Tujoromajo Kasuto

With effect from February 1st, Letshego will prohibit workers who have not been vaccinated from entering their premises.

All employees are required to be fully vaccinated by 31 January if they wish to come into the office. In a briefing to employees the Chief Executive officer (CEO), Ester Kali, says employees who are not vaccinated will not be allowed to enter the premises in the interest of maintaining a safe and healthy working environment, and as a result should work from home with limited support.

She states that a “Pandemic Management Policy” strict protocols geared at protecting the wellbeing and safety of their employees, customers and shareholders will be shared with employees during the period of this month. “Non adherence to the policy and protocols will not be taken lightly and will [lead] to serious consequences for employees who do not comply,” she adds.

Kali further states that colleagues are encouraged to protect their family, friends and workmates by ensuring they get vaccinated.

Meanwhile, the Namibian government has said that it is not considering legislation that would require anyone to get vaccinated against Covid at this time. However, refusing to be vaccinated may have ramifications for work or participation in specific activities.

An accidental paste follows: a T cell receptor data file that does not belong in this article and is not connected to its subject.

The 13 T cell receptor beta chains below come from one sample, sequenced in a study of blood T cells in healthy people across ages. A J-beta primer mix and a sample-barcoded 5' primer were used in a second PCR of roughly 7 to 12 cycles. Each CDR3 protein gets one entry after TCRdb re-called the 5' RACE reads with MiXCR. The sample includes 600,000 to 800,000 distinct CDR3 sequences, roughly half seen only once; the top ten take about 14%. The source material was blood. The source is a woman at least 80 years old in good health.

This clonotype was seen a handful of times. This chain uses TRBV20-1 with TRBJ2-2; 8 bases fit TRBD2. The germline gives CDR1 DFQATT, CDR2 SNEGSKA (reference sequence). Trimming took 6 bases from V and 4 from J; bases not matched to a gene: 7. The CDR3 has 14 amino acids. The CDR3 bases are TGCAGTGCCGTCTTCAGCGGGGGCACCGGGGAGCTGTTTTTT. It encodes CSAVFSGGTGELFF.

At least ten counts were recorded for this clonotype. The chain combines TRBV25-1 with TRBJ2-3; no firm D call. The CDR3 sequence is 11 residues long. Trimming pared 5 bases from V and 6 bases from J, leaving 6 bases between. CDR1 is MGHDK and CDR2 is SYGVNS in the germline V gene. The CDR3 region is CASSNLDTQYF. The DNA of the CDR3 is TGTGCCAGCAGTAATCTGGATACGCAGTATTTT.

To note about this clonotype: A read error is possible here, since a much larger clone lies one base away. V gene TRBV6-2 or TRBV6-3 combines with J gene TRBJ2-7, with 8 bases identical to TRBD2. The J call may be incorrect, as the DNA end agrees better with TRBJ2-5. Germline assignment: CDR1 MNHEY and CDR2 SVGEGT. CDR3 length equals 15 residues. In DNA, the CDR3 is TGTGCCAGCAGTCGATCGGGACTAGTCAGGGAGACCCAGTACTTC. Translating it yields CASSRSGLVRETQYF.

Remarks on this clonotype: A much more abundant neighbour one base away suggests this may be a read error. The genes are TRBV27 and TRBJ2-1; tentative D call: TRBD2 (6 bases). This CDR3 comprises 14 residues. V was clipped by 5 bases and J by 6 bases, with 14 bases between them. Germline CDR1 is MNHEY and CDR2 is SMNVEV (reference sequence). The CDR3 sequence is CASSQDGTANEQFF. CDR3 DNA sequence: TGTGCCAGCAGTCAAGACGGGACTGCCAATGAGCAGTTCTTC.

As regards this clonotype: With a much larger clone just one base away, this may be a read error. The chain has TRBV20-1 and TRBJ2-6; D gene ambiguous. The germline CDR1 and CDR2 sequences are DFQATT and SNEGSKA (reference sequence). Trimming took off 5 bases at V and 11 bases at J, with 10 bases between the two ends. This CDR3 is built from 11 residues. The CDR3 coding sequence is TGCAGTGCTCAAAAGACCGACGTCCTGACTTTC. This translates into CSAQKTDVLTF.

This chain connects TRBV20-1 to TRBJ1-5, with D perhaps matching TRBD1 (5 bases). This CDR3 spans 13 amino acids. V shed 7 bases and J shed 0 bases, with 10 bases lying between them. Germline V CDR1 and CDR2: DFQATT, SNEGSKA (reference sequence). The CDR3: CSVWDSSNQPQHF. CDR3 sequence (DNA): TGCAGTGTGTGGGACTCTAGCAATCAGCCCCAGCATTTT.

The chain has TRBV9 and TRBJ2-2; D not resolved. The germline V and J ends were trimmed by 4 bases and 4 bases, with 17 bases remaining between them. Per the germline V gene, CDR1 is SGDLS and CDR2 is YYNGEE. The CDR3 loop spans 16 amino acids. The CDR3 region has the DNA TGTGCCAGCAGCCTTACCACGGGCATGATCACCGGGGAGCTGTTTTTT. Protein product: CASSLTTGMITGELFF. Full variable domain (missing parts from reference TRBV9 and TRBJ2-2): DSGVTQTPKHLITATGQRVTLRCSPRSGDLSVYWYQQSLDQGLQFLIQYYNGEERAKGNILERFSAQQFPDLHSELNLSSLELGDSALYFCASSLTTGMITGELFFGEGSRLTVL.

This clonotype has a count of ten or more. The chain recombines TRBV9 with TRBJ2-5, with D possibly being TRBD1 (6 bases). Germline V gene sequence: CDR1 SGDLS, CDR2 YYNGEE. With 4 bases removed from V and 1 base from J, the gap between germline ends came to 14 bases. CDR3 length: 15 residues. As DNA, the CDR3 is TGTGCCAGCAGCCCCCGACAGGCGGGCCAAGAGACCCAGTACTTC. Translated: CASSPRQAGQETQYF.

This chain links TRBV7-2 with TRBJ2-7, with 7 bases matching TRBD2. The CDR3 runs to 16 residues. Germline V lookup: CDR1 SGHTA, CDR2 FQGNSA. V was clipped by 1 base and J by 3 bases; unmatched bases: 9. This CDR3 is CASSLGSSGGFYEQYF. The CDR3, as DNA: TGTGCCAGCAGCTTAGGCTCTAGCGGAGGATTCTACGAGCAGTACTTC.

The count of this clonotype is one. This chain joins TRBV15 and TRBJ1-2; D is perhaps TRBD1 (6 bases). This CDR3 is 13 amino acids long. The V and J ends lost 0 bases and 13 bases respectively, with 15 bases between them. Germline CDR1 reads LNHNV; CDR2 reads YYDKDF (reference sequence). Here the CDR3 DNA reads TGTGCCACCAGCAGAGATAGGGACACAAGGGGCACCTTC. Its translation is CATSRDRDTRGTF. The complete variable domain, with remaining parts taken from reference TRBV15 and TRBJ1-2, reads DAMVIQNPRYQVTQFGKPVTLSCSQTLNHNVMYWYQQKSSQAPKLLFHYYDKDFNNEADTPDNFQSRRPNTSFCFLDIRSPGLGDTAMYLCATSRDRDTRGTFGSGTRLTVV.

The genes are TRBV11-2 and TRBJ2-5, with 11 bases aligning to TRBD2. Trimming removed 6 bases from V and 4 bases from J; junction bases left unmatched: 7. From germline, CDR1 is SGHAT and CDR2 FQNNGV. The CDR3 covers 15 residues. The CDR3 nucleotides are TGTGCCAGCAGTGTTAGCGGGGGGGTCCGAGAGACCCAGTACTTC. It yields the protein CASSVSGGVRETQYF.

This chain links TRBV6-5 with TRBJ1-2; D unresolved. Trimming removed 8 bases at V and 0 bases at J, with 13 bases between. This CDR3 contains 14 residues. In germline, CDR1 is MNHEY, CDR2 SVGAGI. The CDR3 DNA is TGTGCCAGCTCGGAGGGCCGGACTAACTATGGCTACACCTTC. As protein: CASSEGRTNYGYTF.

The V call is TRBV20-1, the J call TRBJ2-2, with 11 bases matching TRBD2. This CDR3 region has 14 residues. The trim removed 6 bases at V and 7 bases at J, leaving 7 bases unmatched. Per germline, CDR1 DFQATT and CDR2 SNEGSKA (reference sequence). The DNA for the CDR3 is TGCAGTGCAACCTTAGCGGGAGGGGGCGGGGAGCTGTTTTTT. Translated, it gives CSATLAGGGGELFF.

The Legal Assistance Center (LAC) maintains the Namibian Constitution protects the right to personal liberty, the right to human dignity and the right to carry on any occupation, trade or business. These rights would arguably be restricted by a vaccine mandate for employees.

The important question is whether a vaccination requirement enforced by individual companies to preserve the health of their employees would be a reasonable infringement of such rights.

However, LAC notes that Namibia’s Labour Act gives employers a duty to protect the health of their workers and any members of the public who come into contact with the workplace but adds that only Namibian courts may asses whether vaccination requirements are constitutional.